The regulatory gods in the EU like their CE Mark as is, so there is no need for improvement. In fact, the notified bodies are mostly in agreement (a rare event indeed) that there needs to be consistency in regards to CE mark construction and visibility.
The takeaway from this week’s edition is pretty simple; in reality, it comes down to two words: oversight and compliance.
There are two takeaways from this week: One, Member States retain the right to request revisions to the list of devices delineated under Annex II of the IVDD, and pursue device conformity via the derogation from provisions established by Article 9; and two, the Commission will not blindly make a decision and will review available device information, including vigilance procedures, prior to rendering an opinion.
The device industry is far from being utopic, so manufacturers need to be ready to quickly respond to and act with integrity when the Competent Authorities come knocking on the door with concerns about device safety and efficacy.
The regulatory authorities in the EU are getting much better at managing the flow of information as it pertains to device manufacturers, device registration, certificates, and vigilance reporting. Prior to May 2011, use of the EUDAMED was strictly voluntary; now, however, it is mandatory and the Competent Authorities, from each of the Member States, are required to input data into the databank.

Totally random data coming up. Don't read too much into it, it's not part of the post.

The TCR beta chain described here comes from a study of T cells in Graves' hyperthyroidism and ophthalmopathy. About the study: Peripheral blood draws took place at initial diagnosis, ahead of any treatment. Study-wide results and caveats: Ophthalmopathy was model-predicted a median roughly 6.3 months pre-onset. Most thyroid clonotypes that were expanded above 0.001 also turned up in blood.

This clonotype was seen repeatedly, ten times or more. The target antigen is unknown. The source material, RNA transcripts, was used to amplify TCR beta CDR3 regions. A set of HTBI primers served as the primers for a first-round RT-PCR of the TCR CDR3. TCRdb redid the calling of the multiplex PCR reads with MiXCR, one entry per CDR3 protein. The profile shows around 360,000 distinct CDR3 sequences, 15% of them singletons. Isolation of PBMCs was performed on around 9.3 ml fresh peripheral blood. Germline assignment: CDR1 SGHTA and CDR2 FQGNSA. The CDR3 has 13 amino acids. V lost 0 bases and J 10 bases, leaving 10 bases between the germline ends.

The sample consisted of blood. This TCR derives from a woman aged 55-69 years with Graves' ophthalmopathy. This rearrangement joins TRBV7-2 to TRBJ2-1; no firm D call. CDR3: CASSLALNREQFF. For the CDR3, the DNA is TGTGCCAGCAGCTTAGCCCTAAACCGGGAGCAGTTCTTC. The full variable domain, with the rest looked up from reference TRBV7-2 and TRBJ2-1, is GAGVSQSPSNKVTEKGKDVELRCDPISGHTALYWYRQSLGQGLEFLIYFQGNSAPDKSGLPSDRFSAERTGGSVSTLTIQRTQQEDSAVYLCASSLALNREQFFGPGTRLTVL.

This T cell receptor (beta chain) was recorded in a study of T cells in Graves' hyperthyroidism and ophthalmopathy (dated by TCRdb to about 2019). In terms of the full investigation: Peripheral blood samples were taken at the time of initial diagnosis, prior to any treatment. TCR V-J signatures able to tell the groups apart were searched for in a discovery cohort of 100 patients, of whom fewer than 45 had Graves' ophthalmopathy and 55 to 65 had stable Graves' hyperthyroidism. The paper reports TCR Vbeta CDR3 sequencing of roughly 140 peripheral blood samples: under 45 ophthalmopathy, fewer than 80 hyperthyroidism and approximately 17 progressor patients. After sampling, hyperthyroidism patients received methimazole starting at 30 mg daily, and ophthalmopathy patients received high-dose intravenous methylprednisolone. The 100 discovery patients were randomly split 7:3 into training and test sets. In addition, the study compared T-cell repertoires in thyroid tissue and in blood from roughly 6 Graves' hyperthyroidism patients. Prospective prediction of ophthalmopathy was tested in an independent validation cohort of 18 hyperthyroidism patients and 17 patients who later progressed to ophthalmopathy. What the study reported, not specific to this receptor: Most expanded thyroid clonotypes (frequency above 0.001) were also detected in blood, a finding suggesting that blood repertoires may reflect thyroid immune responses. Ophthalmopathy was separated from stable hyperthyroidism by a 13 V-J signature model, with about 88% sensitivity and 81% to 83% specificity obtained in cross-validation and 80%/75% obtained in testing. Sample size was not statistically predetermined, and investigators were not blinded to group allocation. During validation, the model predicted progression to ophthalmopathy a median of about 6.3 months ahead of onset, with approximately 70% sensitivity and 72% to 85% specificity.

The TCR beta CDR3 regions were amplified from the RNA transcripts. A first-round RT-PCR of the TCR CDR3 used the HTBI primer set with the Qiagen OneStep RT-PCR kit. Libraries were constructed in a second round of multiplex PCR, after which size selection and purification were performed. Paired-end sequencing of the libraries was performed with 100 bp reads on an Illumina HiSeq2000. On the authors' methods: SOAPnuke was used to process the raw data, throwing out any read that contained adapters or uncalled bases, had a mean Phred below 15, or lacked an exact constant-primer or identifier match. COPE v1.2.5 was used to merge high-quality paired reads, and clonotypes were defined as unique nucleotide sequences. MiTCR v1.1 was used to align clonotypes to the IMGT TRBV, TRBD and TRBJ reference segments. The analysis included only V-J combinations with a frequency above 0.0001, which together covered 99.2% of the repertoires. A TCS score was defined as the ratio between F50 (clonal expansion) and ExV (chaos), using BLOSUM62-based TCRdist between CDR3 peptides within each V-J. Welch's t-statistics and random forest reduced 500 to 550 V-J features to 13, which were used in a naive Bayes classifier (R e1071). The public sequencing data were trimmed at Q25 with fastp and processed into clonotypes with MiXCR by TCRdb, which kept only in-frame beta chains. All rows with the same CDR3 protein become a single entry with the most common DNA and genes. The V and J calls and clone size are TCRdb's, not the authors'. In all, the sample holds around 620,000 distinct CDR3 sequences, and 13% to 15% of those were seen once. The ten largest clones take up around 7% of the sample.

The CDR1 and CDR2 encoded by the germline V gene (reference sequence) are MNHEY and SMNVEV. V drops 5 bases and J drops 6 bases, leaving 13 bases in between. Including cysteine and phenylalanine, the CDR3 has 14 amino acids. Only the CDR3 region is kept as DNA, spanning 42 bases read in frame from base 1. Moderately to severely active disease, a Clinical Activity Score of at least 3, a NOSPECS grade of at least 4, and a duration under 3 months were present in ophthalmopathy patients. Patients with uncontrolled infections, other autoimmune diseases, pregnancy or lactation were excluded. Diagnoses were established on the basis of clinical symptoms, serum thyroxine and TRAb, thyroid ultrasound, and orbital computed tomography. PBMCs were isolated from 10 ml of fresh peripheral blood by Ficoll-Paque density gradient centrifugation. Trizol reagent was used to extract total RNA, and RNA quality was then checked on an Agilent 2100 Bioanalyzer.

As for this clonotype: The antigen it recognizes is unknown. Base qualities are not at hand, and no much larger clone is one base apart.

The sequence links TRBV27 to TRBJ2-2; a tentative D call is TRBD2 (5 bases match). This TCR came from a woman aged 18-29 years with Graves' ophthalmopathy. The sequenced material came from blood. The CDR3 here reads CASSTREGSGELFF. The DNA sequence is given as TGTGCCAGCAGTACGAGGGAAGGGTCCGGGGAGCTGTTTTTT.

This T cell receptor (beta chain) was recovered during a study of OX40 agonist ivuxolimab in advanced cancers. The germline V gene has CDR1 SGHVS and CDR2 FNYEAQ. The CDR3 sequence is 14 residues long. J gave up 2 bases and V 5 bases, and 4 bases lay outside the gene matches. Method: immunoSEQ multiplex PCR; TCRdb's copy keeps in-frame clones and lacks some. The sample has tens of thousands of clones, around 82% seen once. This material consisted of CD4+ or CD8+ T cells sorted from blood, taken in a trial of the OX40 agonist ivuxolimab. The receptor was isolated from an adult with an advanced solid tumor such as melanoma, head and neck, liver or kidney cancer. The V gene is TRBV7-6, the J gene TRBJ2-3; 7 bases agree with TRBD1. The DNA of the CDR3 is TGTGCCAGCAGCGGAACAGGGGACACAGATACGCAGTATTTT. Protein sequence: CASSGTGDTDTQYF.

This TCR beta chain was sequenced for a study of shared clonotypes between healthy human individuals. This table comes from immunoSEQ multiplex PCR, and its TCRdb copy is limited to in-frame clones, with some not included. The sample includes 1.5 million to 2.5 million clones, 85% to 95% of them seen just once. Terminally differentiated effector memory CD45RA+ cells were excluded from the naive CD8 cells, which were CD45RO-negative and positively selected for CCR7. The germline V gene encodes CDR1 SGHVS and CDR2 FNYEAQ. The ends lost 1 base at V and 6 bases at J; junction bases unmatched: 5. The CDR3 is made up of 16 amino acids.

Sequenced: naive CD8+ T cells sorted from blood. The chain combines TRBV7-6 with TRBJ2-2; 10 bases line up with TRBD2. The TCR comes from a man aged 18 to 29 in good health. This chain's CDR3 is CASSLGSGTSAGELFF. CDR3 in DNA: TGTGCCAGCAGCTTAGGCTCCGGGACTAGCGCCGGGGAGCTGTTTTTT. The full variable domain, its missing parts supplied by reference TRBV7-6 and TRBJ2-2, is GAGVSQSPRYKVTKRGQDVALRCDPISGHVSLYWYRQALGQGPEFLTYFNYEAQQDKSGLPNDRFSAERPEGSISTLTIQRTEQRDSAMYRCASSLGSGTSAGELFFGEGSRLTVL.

If an IVDD manufacturer designs develops, and manufactures IVDDs that are safe and effective, then incidents of vigilance reporting will be few and far between.
Article 10 (Registration of Manufacturers and Devices) delineates the notification requirements in regards to the Competent Authorities located in each of the Member States; and the need to have a European Authorized Representative, with a valid European address, if a manufacturer does not have a registered place of business in the EU.
Understanding the significance of Article 9 and correctly classifying a device will drive the entire qualification process by identifying the appropriate Annexes needed to support the testing and application of IVD medical devices.
IVD medical device manufacturers that fail to act quickly in regards to addressing issues associated with bad devices, will be on the receiving end of the splenetic tone coming from each of the Member States from their respective Competent Authorities.
IVD device manufacturers should always be aware of obscure and not so obscure changes made to the IVDD and Directives as a whole, especially with more changes to the IVDD being planned.